Silverdocs is dead. Long live, uh, AFI Docs presented by Audi?
Say what? The acclaimed local documentary film festival and industry confab announced that it is changing its name and adjusting its focus, adding venues inside the District line and cutting a few days from its schedule.
Did nobody at AFI see Morgan Spurlock’s cheeky doc, Pom Wonderful Presents: The Greatest Movie Ever Sold? Which shines a bright and damning light on the world of corporate sponsorship, product placement, and movie marketing—and is itself a much better title than AFI Docs presented by Audi. The AFI’s press release feels the need to point out right away that “[t]he official festival name is ‘AFI Docs presented by Audi’ and should be referred to as such at least once within a story.”
It’s understandable that the American Film Institute, AFI, wants more blatant branding. But tossing out a decade of recognizable branding and good will, along with the much more mellifluous name Silverdocs, seems like brandicide—which is a word I just made up and am now trademarking for all my future branding needs: Brandicide®.
Even without Audi’s moniker attached like a corporate remora fish, “AFI Docs” just doesn’t roll off the tongue and is simply bland. The “silver” in Silverdocs could be read as an homage to silver nitrate film stock, but more directly to the AFI’s beautifully-restored Silver Theatre and Cultural Center, as well as Silver Spring, where all the action takes place.
Or did. Now much of that action will occur at the Newseum, the National Portrait Gallery, and other D.C. venues. Irritatingly, much of the coverage has pitched the story as the festival “expanding into D.C.”—as if a retail chain from the Midwest were opening a new branch. Indiewire got it completely wrong with the headline, “AFI Announces Expansion of Documentary Fest AFI Docs Into DC Area.” Note to everyone: Silver Spring is already in “the DC area.” From under the marquee of the Silver Theatre it’s a fairly short walk down Colesville Road to the District line, or a slightly longer but totally manageable stroll up Georgia Avenue and into George Pelecanos novel territory.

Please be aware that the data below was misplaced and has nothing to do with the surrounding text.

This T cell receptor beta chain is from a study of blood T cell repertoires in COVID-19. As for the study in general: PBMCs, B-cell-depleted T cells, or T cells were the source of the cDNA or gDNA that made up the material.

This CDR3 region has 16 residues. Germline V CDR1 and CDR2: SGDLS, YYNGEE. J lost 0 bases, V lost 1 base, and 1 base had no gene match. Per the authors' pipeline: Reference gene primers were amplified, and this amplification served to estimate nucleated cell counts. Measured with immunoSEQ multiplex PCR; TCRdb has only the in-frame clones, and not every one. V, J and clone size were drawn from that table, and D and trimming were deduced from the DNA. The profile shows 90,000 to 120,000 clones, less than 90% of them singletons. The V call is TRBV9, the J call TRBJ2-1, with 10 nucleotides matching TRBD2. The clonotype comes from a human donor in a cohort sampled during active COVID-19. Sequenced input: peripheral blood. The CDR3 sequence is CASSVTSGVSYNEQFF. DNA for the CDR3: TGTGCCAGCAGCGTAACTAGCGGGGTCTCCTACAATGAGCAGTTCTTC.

I call this cosmopolitan provincialism, the notion that hipsters seem to have that anything that occurs beyond their particular sphere of coolness—Columbia Heights, Penn Quarter, NOMA—is literally beyond the pale. My pal and Washington City Paper colleague Mark Jenkins once bemoaned in a review that walking from the Silver Spring Metro to the Silver Theater was some kind of burden. In fact, it’s one block from the station, a walk that takes you past the beautiful, LEED-certified Discovery building. It is slightly uphill, but you can see the theater marquee when you step off the train, so the trek shouldn’t seem too hopeless. Note to cosmopolitan provincialists: it’s a quicker walk to the Silver Theatre from the Silver Spring Metro than it will be from any Metro station to the Newseum, where the AFI Docs conferences will now be held.
Or the Catalyst Sessions, the new name for what used to be the fairly traditional though always interesting and helpful industry conferences and symposiums of past festivals. Sounds like organizers may be going for something more TED-like. Which might be cool. Or, like many latter-day TED Talks, insufferable. I’ll wait and see.